NEW ORLEANS--Most women with a family history of breast cancer have a
familial predisposition to the disease, rather than true hereditary
breast cancer. A comprehensive family history should guide the
recommendations regarding testing for a genetic mutation, which, at
about $2,400, should not be taken lightly, said speakers at an
AMA-sponsored program on genetic medicine and the practicing physician.
Claudine Isaacs, MD, a medical oncologist and medical director of the
Cancer Assessment and Risk Evaluation Program, Georgetown University
Lombardi Cancer Center, and Maureen Smith, MS, director of genetic
counseling, Baptist Cancer Institute, Memphis, offered some guidance
regarding genetic testing of women for BRCA mutations.
Dr. Isaacs noted that about 5% to 10% of breast cancers are due to
genetic mutations. BRCA1 mutations carry a breast cancer risk of 55%
to 85% by age 70, a risk for contralateral breast cancer of up to
65%, and an ovarian cancer risk of 15% to 60%. Colon cancer risk may
also be increased by up to fourfold, and prostate cancer risk
increases in males who are carriers. BRCA2 mutations carry a breast
cancer risk of 55% to 85%, an ovarian cancer risk of 15% to 20%, and
possibly an increased risk for pancreatic cancer and other malignancies.
"By age 50, more than half of women with BRCA mutations develop
breast cancer, half develop contralateral breast cancer, and 25%
develop ovarian cancer," she said. The range of risks varies
because studies have been based on different populations with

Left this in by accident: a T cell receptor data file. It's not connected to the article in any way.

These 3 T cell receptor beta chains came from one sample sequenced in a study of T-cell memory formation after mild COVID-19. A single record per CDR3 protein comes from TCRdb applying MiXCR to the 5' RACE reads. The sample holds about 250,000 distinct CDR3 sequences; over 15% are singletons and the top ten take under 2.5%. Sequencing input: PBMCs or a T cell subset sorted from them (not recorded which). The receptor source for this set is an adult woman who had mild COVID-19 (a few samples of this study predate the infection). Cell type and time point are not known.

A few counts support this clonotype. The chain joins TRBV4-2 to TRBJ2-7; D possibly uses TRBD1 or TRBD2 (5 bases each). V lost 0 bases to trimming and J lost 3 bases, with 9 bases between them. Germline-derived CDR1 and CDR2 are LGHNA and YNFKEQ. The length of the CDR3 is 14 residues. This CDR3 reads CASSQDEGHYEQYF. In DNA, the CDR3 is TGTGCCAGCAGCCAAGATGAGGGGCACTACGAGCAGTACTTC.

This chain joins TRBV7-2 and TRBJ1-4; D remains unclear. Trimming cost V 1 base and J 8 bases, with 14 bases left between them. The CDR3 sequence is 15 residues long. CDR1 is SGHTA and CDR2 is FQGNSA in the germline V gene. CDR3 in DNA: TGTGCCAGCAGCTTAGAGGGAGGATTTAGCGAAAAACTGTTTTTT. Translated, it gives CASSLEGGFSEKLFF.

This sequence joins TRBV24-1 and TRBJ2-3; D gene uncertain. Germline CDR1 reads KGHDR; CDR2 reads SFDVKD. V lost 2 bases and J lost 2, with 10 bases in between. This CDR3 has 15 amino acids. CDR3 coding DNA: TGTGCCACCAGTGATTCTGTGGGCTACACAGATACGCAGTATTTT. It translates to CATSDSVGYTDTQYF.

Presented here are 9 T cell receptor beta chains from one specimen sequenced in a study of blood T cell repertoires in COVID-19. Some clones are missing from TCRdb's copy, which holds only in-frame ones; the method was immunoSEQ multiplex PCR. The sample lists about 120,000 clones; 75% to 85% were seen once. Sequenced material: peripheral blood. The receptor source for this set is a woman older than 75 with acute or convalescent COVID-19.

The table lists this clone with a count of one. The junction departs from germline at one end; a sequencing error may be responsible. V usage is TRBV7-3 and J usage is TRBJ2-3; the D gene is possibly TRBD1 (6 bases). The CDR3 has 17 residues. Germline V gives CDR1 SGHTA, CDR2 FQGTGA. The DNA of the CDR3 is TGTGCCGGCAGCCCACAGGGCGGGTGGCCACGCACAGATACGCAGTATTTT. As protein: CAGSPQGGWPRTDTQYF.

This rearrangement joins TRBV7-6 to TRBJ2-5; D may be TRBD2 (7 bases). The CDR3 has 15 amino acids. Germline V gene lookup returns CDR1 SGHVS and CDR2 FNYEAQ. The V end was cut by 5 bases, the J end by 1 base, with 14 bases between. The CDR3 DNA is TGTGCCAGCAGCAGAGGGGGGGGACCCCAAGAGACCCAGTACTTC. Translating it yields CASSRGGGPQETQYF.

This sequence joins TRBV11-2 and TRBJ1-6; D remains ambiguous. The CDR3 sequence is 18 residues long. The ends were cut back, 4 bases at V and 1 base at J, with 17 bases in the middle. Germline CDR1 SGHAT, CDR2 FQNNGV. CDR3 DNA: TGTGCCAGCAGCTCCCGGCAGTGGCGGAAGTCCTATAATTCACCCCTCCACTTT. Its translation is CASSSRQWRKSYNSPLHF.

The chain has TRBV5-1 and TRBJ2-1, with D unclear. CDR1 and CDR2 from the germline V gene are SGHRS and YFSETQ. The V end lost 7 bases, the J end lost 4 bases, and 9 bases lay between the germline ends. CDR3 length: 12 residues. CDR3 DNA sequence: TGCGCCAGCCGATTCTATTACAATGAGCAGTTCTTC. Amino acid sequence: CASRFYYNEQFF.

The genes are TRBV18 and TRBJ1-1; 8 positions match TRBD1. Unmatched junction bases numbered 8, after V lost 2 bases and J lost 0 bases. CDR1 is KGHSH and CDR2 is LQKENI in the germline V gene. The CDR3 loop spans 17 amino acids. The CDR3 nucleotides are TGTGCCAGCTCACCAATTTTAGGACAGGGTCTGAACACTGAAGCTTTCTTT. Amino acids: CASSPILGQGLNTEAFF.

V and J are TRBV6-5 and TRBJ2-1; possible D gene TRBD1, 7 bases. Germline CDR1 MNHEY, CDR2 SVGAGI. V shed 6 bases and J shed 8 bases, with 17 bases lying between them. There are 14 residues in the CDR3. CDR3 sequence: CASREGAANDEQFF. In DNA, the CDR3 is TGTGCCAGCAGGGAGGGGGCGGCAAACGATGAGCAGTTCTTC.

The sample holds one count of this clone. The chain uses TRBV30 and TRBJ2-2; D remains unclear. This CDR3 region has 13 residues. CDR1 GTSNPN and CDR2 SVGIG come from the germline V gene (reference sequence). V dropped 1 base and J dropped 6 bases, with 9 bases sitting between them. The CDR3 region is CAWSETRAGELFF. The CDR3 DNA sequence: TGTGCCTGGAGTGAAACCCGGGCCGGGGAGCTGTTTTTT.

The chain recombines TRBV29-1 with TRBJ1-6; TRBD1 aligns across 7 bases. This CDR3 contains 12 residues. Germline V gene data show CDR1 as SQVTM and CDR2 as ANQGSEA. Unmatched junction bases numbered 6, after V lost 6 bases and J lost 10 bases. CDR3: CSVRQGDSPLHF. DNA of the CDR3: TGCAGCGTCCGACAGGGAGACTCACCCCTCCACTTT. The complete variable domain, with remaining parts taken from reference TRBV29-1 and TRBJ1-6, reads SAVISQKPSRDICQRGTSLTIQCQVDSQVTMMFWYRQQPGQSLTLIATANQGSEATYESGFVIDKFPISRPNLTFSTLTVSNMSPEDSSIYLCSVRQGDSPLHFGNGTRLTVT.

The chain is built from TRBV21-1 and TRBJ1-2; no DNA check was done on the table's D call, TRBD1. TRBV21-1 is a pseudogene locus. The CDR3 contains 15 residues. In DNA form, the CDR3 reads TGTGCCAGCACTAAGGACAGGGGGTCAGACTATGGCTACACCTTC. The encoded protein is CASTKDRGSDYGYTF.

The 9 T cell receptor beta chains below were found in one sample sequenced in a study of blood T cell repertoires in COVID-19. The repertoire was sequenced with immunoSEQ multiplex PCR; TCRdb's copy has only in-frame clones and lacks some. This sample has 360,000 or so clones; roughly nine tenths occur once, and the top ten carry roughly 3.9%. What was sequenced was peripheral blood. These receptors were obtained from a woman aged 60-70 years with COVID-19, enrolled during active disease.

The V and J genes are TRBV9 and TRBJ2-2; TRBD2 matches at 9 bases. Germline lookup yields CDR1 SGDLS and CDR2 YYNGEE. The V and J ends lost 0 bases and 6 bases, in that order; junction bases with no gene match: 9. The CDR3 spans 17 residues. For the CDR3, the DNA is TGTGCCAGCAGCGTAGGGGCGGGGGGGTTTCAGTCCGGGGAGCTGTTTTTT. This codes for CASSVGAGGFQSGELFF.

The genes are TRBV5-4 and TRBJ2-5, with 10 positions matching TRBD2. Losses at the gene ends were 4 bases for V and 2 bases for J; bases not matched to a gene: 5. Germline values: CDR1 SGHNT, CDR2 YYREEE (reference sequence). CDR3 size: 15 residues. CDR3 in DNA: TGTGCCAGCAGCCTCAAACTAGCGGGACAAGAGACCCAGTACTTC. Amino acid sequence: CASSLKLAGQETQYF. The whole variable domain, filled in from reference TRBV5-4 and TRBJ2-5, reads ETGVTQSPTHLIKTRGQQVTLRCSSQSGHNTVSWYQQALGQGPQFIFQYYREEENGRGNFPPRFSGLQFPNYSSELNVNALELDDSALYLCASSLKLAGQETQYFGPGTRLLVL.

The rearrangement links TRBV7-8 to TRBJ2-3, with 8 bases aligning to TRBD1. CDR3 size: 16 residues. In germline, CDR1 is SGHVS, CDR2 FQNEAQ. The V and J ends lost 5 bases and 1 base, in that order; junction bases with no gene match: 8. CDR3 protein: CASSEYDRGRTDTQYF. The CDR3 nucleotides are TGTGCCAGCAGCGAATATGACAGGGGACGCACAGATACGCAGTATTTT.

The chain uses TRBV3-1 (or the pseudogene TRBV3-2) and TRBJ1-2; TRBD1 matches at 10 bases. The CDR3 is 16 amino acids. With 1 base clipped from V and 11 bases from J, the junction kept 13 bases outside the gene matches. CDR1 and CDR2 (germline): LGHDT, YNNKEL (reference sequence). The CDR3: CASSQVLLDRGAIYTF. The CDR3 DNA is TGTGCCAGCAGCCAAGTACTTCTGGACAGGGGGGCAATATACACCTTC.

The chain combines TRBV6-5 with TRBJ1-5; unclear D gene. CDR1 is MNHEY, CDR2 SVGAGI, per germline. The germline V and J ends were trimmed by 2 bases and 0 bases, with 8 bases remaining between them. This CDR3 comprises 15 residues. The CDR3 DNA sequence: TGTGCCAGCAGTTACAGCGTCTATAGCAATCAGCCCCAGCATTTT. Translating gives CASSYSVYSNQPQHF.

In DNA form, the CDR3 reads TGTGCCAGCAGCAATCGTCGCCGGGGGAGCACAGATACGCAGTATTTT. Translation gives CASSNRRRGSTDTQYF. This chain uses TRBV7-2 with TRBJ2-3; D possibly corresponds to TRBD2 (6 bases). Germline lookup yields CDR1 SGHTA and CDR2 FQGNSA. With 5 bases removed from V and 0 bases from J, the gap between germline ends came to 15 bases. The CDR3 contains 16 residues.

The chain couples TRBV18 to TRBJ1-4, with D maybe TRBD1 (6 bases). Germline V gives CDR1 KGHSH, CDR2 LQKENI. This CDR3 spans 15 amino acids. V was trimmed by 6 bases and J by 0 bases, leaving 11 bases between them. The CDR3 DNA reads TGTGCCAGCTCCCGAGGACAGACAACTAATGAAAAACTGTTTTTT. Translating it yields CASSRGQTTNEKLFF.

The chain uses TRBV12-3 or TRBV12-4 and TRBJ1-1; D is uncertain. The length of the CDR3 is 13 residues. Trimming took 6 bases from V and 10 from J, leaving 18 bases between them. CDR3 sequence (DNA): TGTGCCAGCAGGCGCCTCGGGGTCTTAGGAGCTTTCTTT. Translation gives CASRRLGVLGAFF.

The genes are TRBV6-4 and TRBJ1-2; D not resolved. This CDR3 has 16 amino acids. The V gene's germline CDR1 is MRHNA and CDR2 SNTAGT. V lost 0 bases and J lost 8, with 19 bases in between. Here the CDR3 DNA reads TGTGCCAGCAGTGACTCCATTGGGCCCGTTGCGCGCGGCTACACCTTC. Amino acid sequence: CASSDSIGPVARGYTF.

differences in family history and other underlying factors.
Assessing Family History
Dr. Isaacs said that several characteristics strongly suggest when a
BRCA mutation will be present in a breast cancer patient (see Table).
To thoroughly assess the risk of a mutation, Ms. Smith urged
physicians to obtain information on all family members, if possible.
Any reports of cancer in the family, as well as causes of death,
should be documented. She pointed out that the family pedigree may
not represent the familys true risk profile if members have had
prophylactic mastectomy or oophorectomy.
Smoking and drinking also introduce environmental toxins that impact
the development of cancer, and premature deaths from accidents may
preclude a potential cancer victim from being included in the profile.
"More often than not, there are no clear answers to many
questions," Ms. Smith said.
Ethnicity is also vital to risk assessment. The odds of finding a
BRCA1 mutation increase by fourfold for women of Ashkenazi Jewish
ancestry (from central and eastern Europe), Dr. Isaacs pointed out. A